Spotlight on Russia - Using the Rules against (state) Bullying
This was not the first time that the Prosecutor’s Office in Petrozavodsk in Karelia (north-west Russia) had tried to stop Zippy’s Friends in schools. In 2012-13, apparently following a complaint from a parent, all schools in Petrozavodsk had had their Zippy materials seized as being ‘harmful to Russian children’. A panel of ‘experts’ was assembled to examine the manuals, but they found that there was no proof in the allegations.
Despite this, it took six months for Ilona Kosheleva, the Zippy Coordinator, to get her materials back from the Prosecutor’s Office, and only after Ilona complained that holding them was an offence against author’s rights. The materials came back with a letter confirming that Zippy’s Friends did not conflict with the Russian law ‘About education’, and was recommended for implementation in schools and kindergartens.
This time, possibly prompted by Ilona’s application for a visa support letter for Caroline to visit the Russian programme, the authorities took a different tactic. Without notice to Ilona, three Zippy schools in one Karelian district were issued with letters from the Prosecutor’s Office, stating once again that the programme was harmful to children, that various laws were being broken by teaching it, that they must stop teaching it immediately. The Zippy teachers from these schools were invited by phone to attend the Prosecutor’s Office for an interview.
One of these teachers was Tatiana, an award-winning teacher from the nearby town of Shuya. Although officially on maternity leave following the birth of her daughter, she was still coming into school once a week (for no extra pay) to teach the Zippy class, on the express request of parents. Taking her baby daughter with her, she went to the Prosecutor’s Office and was grilled for over an hour, being repeatedly asked, ‘Why are you teaching this programme?’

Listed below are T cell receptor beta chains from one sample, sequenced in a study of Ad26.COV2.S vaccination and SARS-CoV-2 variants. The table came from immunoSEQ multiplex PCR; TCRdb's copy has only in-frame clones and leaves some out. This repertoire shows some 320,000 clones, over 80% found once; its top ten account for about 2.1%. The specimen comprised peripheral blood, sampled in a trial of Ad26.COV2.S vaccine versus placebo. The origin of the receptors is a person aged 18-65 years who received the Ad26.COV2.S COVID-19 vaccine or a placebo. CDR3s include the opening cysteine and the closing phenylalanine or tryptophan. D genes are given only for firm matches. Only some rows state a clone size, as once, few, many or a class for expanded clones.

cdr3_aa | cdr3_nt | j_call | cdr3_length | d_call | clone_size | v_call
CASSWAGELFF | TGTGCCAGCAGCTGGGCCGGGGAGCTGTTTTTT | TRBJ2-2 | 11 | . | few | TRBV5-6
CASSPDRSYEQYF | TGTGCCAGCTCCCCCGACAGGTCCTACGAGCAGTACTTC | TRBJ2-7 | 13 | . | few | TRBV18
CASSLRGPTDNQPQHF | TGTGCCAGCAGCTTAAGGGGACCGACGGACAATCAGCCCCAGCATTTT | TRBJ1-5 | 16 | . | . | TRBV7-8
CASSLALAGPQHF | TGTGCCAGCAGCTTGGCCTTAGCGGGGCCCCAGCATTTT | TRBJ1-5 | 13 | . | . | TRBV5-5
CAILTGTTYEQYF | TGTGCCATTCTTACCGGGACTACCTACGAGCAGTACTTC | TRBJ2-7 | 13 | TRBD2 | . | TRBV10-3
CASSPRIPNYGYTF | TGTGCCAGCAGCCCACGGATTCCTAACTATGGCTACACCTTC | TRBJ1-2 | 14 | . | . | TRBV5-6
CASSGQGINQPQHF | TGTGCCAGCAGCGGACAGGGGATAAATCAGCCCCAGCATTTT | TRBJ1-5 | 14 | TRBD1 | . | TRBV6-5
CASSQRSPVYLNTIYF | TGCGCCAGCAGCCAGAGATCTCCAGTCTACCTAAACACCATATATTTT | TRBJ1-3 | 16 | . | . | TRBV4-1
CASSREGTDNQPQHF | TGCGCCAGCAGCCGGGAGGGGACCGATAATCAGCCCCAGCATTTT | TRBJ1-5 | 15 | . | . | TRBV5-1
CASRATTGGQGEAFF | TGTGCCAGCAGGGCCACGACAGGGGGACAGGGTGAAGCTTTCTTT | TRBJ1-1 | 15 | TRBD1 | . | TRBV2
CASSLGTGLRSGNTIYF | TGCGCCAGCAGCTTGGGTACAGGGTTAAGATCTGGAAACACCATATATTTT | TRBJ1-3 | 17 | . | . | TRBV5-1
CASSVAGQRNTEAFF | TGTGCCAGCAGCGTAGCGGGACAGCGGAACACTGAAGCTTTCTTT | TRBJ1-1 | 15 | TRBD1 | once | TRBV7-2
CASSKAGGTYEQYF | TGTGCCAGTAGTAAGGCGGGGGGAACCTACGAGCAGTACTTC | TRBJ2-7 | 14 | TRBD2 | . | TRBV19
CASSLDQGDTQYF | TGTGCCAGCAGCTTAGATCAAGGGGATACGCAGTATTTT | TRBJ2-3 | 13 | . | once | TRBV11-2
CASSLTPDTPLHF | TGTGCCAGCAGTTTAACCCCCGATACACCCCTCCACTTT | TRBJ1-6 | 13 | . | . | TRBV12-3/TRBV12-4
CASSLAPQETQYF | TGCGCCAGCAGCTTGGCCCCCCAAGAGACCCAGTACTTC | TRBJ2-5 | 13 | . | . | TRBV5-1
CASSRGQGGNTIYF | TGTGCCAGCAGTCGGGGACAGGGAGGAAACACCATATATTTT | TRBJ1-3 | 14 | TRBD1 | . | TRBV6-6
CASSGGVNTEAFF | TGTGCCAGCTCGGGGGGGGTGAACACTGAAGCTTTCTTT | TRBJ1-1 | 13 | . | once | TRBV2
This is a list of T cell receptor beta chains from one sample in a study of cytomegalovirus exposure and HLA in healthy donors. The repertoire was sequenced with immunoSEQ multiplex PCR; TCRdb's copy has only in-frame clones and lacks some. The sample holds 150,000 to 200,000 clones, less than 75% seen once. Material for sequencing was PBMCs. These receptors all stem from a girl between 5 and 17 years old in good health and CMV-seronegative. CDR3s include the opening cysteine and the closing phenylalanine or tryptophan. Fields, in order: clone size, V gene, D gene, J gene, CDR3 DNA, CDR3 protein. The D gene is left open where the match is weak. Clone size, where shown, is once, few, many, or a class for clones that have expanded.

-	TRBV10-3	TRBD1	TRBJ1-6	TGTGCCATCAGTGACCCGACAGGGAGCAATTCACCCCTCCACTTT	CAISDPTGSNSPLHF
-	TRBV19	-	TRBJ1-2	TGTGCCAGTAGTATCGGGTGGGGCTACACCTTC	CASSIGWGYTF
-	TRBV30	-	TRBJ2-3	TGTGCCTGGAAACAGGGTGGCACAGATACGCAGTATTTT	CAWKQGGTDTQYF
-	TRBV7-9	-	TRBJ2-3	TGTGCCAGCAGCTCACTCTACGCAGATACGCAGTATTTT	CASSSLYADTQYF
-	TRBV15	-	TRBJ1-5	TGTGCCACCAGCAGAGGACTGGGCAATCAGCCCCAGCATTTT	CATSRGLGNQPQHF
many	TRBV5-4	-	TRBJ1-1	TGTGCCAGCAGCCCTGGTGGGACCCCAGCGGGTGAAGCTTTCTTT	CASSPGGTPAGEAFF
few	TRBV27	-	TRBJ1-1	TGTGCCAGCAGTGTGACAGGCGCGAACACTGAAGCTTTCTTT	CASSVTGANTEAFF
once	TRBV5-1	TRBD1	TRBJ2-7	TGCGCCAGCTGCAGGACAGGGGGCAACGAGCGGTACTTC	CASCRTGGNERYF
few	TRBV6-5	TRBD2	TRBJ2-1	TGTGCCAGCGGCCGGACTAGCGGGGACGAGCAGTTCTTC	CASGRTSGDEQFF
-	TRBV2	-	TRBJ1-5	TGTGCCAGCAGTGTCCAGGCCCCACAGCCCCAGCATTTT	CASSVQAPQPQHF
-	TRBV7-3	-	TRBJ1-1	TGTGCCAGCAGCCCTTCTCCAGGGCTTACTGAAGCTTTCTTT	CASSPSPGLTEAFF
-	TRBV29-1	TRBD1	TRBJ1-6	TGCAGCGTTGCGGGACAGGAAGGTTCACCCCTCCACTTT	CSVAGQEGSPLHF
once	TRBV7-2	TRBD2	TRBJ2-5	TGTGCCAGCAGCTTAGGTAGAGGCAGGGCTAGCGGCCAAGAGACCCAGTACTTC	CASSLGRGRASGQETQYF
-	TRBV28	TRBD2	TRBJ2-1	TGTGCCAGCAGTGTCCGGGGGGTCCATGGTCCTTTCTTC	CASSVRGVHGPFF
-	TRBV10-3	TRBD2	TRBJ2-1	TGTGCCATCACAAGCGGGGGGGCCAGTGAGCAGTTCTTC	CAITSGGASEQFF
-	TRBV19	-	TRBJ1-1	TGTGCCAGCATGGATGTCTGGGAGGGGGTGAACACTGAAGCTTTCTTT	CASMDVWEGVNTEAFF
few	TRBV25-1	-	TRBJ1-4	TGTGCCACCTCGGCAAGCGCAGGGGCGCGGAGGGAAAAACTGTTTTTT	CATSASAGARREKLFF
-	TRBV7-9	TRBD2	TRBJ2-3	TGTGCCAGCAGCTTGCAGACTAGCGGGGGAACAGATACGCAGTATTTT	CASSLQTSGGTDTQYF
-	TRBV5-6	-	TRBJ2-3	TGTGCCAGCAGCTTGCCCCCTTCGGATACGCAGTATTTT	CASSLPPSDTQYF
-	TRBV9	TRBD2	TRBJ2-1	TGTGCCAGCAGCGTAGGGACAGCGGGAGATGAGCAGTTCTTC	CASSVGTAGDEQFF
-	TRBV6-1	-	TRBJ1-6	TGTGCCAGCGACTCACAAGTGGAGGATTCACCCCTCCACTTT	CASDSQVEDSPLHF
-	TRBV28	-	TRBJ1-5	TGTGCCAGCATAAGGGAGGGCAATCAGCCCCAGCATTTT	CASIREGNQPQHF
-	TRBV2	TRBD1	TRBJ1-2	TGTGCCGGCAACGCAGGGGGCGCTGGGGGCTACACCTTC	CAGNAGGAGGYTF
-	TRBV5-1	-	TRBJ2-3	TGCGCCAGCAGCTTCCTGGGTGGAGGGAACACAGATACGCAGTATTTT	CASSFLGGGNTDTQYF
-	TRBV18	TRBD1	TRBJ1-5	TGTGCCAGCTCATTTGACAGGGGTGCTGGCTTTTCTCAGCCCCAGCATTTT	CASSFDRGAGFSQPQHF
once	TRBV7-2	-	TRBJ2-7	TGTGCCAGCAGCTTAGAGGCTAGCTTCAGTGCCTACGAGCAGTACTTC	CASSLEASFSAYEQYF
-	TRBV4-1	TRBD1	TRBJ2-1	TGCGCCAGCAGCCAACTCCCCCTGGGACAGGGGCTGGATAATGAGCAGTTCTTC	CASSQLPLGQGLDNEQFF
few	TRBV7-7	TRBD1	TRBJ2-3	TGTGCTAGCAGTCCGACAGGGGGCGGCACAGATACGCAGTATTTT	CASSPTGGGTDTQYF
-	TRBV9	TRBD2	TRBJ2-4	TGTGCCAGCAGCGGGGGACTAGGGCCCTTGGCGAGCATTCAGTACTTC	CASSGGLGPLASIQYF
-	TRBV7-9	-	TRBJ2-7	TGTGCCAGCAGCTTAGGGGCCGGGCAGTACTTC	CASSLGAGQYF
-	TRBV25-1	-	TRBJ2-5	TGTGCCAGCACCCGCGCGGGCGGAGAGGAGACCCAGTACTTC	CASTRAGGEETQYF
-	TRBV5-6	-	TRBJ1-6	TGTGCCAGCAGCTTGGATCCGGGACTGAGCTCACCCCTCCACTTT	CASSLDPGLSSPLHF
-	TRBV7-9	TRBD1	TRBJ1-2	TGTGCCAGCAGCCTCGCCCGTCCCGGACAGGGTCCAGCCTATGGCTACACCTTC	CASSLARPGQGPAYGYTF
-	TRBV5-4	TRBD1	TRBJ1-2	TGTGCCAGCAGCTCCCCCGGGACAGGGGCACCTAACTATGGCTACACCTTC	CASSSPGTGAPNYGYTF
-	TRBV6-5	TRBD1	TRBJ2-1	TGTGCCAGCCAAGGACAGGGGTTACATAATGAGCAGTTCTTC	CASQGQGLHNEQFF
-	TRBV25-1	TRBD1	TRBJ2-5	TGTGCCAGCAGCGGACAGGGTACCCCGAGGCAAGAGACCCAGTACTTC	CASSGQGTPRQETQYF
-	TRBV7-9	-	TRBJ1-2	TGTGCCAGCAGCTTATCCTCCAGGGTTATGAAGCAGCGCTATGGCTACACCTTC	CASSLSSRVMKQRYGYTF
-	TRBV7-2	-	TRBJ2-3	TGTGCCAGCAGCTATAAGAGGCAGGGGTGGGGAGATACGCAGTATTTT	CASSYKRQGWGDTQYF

Her school principal was instructed to punish her, and the vice-principal, with an official record of their ‘offence’. On top of this, the Head of the region was told to punish the District Educational Department head (who also is a Zippy teacher) and the three school principals for co-operating with Ilona’s NGO and running Zippy’s Friends in their schools.
At the same time a previous Minister of Education of the Republic of Karelia had issued a letter to NGO Sodeistvie, saying that it was working illegally. When Ilona asked the new Minister to recall the letter, he told her that it wasn’t possible. She would have to take the case to court.
Luckily for Ilona, she has a supportive husband, qualified as a lawyer. In the court, the judge asked the Ministry of Education representative what the basis was for their letter. To general astonishment, he replied, ‘Even if we had no evidence, we imagined that they were working illegally.’ The judge immediately found in Ilona’s favour, and ordered the Ministry to pay her legal costs.
We send our support and congratulations to Ilona and her teachers for their courage and determination to keep Zippy and Apple going in an increasingly hostile environment. It looks as if the Ministry and the Prosecutor could benefit from some Zippy lessons, in particular, the Rules against Bullying!